So the church believes that marriage is part of God’s plan for us; that monogamy as written into God’s creation (see part 1). But hold on: isn’t everyone awash with passions which conflict with this view of human nature? True, on one level we’d all like to fall deeply, passionately in love with one person for the rest of our lives. But, in practice, people fall in and out of love all the time, and relationships wax and wane. Most would admit to at least some desire for multiple sexual partners; in fact a multi-billion dollar industry can generate huge profits from the male desire for sex with young, attractive females. This is hardly evidence that we’re hardwired for monogamy!
Two points can be made in reply. First of all, some plans are difficult to follow; they call for deep commitment, even life-long sacrifice. That hardly makes them dispensable or irrational. Second, Christians explain that we all have fallen natures. A musician’s instrument might have been exquisitely formed and finely tuned; but it will play a terrible tune if it is neglected and misused. And Christians insist that humans have been misusing human nature for millennia. After all, we were designed to walk in fellowship with God; at some point in the past, we opted out of that relationship. We are left with damaged, crooked souls, twisted out of shape.
This is quite a convincing portrait of human nature. After all, we all experience irrational anxieties and frivolous ambitions; we nurse our grievances and begrudge our neighbour’s successes. We are given to inordinate fury when we are wronged; yet we demand that our friends be paragons of patience. We want the universe to revolve around our appetites, so we persistently seek to put these ahead of the needs of others.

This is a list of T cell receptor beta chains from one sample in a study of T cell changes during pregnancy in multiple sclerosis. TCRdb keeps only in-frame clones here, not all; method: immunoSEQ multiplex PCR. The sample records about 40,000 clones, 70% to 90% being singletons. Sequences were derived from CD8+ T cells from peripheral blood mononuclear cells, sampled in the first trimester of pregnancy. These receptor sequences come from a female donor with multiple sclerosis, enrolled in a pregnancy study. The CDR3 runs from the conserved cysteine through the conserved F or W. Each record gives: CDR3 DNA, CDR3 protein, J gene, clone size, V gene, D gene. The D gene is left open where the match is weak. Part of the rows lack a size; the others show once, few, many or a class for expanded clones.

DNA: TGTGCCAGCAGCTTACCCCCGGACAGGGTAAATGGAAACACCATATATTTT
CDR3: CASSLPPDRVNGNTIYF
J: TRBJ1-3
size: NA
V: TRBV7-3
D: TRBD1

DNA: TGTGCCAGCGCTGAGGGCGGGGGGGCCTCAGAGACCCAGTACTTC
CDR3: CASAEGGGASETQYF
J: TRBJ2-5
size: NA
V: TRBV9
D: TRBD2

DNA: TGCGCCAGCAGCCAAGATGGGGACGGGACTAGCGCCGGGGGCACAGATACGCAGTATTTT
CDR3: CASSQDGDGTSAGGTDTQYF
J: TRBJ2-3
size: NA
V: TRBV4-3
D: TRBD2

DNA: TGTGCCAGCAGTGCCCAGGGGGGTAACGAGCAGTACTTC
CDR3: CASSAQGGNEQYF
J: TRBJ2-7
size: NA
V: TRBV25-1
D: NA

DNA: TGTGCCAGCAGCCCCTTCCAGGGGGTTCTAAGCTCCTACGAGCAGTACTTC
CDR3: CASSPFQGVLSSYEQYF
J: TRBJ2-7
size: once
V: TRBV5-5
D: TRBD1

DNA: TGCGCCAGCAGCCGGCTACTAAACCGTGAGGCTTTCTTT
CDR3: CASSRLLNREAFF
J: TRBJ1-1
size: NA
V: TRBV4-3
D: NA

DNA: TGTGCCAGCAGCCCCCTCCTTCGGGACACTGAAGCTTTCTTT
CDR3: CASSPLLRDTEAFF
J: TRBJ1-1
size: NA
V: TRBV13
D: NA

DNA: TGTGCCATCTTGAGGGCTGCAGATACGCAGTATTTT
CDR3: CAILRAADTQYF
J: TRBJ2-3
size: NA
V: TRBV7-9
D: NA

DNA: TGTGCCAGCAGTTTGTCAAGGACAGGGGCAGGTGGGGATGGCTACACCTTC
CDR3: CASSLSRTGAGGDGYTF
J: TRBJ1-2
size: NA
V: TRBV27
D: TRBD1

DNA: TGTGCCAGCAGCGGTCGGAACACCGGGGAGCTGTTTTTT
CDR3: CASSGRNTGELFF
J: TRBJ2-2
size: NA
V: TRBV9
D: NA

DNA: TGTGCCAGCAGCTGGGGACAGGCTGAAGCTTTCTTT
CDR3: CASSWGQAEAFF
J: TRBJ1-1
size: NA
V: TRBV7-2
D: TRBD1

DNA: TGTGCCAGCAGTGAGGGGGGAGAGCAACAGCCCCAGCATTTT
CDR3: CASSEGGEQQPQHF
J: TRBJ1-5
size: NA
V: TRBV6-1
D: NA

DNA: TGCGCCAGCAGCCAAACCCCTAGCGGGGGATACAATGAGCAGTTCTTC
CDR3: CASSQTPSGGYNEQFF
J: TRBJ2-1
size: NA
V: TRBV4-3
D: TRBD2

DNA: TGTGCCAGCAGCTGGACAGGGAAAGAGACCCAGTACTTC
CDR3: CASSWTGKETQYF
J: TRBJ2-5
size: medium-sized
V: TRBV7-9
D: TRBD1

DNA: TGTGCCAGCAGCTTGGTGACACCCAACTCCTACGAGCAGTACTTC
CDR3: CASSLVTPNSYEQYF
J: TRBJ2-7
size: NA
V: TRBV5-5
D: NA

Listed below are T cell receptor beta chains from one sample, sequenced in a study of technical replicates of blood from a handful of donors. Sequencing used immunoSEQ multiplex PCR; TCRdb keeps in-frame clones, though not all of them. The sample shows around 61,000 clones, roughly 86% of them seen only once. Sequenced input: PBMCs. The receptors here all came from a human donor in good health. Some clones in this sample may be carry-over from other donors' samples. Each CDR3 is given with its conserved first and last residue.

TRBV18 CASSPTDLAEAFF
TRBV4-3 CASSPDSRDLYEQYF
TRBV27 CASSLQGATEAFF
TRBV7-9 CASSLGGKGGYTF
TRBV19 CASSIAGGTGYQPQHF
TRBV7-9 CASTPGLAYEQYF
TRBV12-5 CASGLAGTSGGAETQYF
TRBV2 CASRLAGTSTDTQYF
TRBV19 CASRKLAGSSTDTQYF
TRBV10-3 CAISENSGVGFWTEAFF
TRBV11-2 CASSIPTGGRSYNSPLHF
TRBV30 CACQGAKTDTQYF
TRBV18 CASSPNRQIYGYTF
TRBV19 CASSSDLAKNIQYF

Our emotions are, more often than not, selfish, disordered, irrational and undesirable. They are “contrary to nature”; they do not fit with God’s design for us. Yet somehow we know that much of what we feel and want is wrong; we know that we ought to strive to be better. It is almost as if we are aware of a deeper, better plan than the course of action dictated by our desires. It is almost as if there is a law written on our hearts which, when we listen, overrules our worst feelings.
Now, we never asked to be “born this way”; but we should admit that we enjoy the experiences provided by lust, pride, wrath, sloth and greed. Sometimes we approve of what they make possible; vice often leads to quick results, after all. If it wasn’t for lust, we could not have the thrill of affairs. If it wasn’t for avarice, we couldn’t enjoy luxury. In other words, we connive with our twisted natures, and when we do so we are culpable.
We know we are not what we ought to be – but most of the time, we’re not that bothered. A hundred times a day we enjoy feeling superior to our fellow humans, or indulging our desires more than is healthy or wise, or being needlessly hurtful to the people who share our world. But it seems to be beyond our power to fix these faults, to untwist the crooked timber in our souls? So how could anyone find fault with us?
Because we don’t fight as hard as we could and should. But, above all, want and seek and find outside help; and we don’t. We need someone outside creation to provide hope, a better future; someone who can forgive, transform and heal our natures. In short, we need grace. By focusing on nature, on what we should be and how we fall short, we are pointed to the gospel. And the gospel is the whole point of the church. It is not something that Presbyterians – or any other – denomination can retreat from.
And that is why the Presbyterian church said that some relationships are “against nature”; and that is why they are being so cussedly stubborn about their sexual ethics. While I might wish they had explained themselves better, there is more at stake than the public’s perception of the church or hurt feelings. The churches view of nature and grace – that is to say the churches message and worldview – are at stake.